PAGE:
Thursday, August 17, 2006

TV REVIEW: Lucky Louie (HBO)

Videotaped before a live audience, Lucky Louie starring comedian Louis C.K. is a sitcom that views itself as the heir to such blue collar classics as The Honeymooners and All in the Family. The series concerns a working class American family run by hapless Louie, living in a tiny, rundown apartment building in an urban setting. The primary sets on this HBO series include a dilapidated hallway (with dents and paint scrapes...), a kitchen, and a tiny bedroom. If the Kramdens were around in the 21st century, this would no doubt be their environs.

Louis is a dopey, overweight working class joe raising his smart-alecky daughter, Lucy (Gould) and engaged in a constant state of war with his wife, a nurse named Kim (Adlon). Louie doesn’t understand Kim, and so his friends at the muffler shop where he works, including Mike (Hagerty), are around to offer sage advice about women. Tina (Kightlinger) is Kim’s friend, performing essentially the same function, only in reverse. The next-door neighbors are Walter (Minor) and Ellen (Hawthorne), a well-to-do, snobby African-American couple. Walter and Ellen wear nicer clothes and own nicer furniture...which raises the practical question of why they’re living in the same rundown urban building with Louie’s one-the-edge-of-poverty family.

In the course of the series, Louie forsakes frequent masturbation sessions when Kim wants more intercourse...a ruse, in fact, for her to become pregnant again (“Pilot”). Another episode, “Kim’s O” revolves around Louie’s wife experiencing her first real orgasm at age thirty-seven...after seven years of marriage! Other plots revolve around other domestic issues, and occasionally, ones involving modern city life, like “A Mugging Story,” wherein Kim goes ballistic after losing her pocket book in a duel with a teenage mugger.

Lucky Louie comes straight from the mind of C.K., who has honed this working-class material for years. “When I started writing this stuff, I didn’t know it would be successful,” he told reporter Ed Condran, for The New York Daily News. “When I said that ‘I now understand why babies get thrown in the garbage,’ I was surprised that Middle America got it. Soccer moms in Cincinnati told me how hilarious the ‘baby in the garbage’ joke was to them.”

Which brings up why many are of two minds about Lucky Louie. The kind of meanspirited humor of “babies thrown in the garbage” is part of the problem with the series. Although Lucky Louie attempts to shatter sitcom conventions by featuring close-up simulated sex (“Kim’s O”), full-frontal nudity (“A Mugging Story”) and scatological language (the word “fuck” is deployed on a regular basis...), the underlying tenor of the series is crass and crude, and rather unpleasant. Married life is depicted ruthlessly, which is an interesting perspective to be sure, yet the characters are all despicable and selfish. Nor do they express themselves cleverly, because swearing is a crutch for bad writers. Why turn a smart phrase when someone can just say "shit" or "fuck?" All these blue collar blues more aptly makes Lucky Louie an heir to Married with Children rather than All in the Family or The Honeymooners.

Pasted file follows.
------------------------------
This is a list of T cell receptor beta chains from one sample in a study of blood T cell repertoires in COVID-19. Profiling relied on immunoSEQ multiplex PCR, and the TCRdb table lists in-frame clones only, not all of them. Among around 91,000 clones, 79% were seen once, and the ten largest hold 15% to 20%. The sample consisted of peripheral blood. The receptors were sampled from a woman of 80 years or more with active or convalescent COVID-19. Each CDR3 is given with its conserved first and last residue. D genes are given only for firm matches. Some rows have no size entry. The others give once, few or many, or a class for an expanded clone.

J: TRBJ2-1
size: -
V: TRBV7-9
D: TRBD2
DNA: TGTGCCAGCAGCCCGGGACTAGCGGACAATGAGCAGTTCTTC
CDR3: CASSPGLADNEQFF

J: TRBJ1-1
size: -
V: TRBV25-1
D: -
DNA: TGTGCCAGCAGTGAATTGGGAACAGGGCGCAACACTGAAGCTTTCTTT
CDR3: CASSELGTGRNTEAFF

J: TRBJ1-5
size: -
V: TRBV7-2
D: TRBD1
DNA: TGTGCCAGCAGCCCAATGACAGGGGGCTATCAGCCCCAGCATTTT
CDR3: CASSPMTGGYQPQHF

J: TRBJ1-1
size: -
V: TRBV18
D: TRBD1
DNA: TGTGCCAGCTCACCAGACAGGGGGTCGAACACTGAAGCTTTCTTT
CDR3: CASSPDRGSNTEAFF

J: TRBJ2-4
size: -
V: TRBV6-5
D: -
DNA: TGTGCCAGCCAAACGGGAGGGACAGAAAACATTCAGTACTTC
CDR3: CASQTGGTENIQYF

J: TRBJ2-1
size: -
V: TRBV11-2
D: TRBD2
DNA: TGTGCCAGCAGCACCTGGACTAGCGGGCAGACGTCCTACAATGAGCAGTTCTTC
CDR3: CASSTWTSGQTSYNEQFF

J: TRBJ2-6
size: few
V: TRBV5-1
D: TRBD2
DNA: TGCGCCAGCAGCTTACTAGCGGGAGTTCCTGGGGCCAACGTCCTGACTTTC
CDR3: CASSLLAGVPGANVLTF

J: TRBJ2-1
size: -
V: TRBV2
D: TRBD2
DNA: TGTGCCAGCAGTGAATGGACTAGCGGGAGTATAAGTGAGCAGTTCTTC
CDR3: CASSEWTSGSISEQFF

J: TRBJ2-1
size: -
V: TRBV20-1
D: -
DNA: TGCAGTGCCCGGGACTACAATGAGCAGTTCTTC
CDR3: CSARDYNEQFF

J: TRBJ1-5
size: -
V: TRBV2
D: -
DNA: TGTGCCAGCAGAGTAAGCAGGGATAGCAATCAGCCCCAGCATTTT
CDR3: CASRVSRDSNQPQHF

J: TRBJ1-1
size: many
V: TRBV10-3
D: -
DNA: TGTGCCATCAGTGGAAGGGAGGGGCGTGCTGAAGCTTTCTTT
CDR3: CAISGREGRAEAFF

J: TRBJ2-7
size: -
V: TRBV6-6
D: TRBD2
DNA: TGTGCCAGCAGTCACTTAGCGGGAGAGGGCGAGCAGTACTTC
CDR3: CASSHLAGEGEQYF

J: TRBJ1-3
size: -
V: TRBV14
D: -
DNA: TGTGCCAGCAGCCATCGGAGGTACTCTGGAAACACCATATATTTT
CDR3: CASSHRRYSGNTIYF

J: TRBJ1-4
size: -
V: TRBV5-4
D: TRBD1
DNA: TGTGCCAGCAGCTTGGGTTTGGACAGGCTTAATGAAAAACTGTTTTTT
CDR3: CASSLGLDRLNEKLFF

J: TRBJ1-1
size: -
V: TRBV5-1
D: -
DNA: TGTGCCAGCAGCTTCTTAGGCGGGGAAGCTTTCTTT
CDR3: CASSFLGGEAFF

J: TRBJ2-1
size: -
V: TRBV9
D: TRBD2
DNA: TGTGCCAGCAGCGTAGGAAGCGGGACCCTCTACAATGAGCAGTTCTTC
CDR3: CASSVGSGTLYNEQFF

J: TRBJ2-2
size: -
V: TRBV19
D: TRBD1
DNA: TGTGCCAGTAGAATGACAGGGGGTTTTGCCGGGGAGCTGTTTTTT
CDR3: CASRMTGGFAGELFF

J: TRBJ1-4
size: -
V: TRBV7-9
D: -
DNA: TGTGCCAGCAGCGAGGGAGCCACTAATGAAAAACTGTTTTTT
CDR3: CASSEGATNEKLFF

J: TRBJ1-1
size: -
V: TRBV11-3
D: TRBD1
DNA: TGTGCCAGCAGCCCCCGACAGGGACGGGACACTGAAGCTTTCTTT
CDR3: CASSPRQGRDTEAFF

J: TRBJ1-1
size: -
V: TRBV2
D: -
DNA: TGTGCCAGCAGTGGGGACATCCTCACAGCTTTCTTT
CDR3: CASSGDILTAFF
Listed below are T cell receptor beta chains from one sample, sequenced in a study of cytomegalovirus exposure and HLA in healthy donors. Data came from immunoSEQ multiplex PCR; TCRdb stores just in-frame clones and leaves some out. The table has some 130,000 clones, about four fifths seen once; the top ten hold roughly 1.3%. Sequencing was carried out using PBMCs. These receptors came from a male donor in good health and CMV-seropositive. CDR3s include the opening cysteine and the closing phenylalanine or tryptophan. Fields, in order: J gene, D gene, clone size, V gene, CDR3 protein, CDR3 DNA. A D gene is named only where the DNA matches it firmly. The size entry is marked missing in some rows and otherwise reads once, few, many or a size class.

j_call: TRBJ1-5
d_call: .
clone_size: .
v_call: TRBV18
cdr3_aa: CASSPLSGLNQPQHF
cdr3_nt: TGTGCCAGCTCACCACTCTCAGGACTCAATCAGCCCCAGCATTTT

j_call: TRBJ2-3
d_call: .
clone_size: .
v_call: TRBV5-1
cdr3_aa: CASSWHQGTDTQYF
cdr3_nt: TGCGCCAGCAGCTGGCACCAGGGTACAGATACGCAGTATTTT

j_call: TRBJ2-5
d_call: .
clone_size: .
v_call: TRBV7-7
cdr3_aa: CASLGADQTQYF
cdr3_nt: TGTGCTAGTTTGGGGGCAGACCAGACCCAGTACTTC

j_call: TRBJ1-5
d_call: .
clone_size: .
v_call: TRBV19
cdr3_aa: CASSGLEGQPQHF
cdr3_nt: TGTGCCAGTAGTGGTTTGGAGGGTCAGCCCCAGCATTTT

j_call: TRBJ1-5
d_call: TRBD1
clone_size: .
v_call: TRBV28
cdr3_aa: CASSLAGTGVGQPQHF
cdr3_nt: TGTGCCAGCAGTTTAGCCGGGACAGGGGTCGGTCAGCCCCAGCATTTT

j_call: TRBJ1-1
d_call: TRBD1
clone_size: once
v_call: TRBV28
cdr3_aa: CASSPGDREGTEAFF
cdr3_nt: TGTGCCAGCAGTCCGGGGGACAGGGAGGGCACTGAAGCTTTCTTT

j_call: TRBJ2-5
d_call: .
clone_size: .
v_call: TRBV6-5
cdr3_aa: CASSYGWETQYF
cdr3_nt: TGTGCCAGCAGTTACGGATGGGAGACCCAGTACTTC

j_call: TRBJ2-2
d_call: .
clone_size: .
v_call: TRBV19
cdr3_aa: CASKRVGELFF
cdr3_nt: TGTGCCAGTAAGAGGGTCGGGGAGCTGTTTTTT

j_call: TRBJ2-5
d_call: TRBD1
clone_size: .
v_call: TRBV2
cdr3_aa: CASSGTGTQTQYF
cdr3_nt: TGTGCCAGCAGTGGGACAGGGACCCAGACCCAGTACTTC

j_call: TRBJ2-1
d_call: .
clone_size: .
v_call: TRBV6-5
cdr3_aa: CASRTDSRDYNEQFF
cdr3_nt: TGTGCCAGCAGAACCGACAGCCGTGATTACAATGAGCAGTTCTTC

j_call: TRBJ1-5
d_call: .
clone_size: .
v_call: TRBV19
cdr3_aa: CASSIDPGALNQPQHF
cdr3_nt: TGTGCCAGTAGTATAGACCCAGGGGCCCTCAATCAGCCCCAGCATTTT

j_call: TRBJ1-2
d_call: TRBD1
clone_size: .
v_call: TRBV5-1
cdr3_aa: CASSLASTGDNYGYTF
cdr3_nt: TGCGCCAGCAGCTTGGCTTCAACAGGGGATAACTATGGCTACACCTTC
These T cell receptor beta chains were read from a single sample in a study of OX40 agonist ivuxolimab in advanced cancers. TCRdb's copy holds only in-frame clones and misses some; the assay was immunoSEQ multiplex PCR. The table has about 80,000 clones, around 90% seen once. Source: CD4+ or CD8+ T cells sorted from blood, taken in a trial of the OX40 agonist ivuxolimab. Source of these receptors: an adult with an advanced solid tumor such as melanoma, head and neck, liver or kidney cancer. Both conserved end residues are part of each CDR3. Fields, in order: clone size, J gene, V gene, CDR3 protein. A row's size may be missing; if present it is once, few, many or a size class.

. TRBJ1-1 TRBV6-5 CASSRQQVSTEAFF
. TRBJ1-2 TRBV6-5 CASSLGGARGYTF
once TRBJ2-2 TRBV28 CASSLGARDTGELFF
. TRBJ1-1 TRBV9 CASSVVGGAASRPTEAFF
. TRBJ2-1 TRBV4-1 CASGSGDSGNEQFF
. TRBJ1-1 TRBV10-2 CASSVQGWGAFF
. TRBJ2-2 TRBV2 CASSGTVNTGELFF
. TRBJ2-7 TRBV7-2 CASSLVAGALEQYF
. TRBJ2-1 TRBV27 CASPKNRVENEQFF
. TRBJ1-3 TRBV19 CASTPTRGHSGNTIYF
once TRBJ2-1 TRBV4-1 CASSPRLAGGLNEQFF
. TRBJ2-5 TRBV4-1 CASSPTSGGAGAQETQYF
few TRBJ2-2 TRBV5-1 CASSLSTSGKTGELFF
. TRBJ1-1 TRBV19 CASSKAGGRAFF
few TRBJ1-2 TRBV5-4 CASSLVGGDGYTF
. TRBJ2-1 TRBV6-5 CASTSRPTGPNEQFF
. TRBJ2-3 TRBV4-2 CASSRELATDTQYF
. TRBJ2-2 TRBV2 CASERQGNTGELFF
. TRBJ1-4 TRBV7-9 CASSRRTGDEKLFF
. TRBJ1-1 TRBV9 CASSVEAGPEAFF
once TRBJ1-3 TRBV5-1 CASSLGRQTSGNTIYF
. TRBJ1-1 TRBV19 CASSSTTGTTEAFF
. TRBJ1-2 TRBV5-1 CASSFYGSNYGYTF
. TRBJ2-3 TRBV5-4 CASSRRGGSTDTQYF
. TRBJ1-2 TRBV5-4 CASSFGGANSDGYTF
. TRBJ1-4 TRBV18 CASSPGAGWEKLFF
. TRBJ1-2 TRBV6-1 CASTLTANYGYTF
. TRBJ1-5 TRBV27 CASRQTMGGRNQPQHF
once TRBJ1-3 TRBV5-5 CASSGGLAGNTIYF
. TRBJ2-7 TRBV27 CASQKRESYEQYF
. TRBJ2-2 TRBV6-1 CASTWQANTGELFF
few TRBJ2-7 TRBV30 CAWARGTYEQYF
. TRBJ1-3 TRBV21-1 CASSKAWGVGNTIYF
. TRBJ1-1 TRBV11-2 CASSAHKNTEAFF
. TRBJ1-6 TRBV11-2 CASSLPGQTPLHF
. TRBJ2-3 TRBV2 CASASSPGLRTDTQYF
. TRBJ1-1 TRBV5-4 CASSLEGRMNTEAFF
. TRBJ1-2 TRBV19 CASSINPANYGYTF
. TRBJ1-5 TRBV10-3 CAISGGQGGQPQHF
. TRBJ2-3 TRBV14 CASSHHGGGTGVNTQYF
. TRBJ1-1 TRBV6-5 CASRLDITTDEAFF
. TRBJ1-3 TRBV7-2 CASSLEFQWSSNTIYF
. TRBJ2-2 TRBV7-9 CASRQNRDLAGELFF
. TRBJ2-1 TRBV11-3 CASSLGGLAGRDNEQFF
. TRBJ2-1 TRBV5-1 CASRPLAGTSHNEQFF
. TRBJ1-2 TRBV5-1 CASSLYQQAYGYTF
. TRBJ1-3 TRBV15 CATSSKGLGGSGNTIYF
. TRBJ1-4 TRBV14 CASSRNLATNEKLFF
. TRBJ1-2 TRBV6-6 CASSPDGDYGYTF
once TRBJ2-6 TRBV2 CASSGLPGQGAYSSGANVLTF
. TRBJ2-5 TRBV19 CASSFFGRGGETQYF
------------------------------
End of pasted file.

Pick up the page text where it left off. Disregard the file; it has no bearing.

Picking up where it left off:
Also, Norman Lear's classic All in the Family revolved around blue collar people confronting issues such as racism, sexual harassment, rape, menopause. There’s no overarching social value or message in Lucky Louie, as the characters don’t engage the outside world in any meaningful way and remain stubbornly stupid and fail to grow through the run of the first episodes. Archie Bunker was a bigot and ignorant, but in some senses, he grew over the years on the series. By contrast, Louie is a dolt who remains forever a dolt. His character is constantly re-booted to the lowest setting of "stupid" at the beginning of each new misadventure.

However, despite such reservations it is impossible not to appreciate the audacity of Lucky Louie. It doesn’t buy into Hollywood myths about America, and that in itself is refreshing...even liberating. The American dream of prosperity has never looked so unattainable on a TV show...or at least not in a very, very long time, as Neil Swidey writes in The Boston Globe: “Lots of sitcom sets looked this working-class in the ‘70s, in the era of Good Times, before we were all asked to swallow the notion that coffee-house waitresses could afford spacious Greenwich Village apartments with skyline views.”


  1. Joey Bishop Jr.11:45 AM

    Like the man once said, "Never work blue, kid! You only work blue when ya got nuttin' else!"

  2. i've been a big c.k. fan for awhile. he is one of the most clever and brilliant standups around, and has been for a decade or so.

    he also wrote and directed "pootie tang", a sneaky, absurd, constantly inventive comic masterpiece that has widely been misunderstood as being ironic.

    "lucky louie" at first dissapointed me. it still does, really, as it doesn't really touch his work in stand-up, film, and as head writer for "the chris rock show". but rewatching episodes on vhs, i have caught a lot of wonderful things that stay funny. i just wish it wasn't so bound to replicating the formula of 70s socially aware sitcoms.

    in any case, i've decided the very beginning of the series is a minor comic gem. this is where louie follows his curious daughter's refrain of "why?" to its cosmic conclusion.


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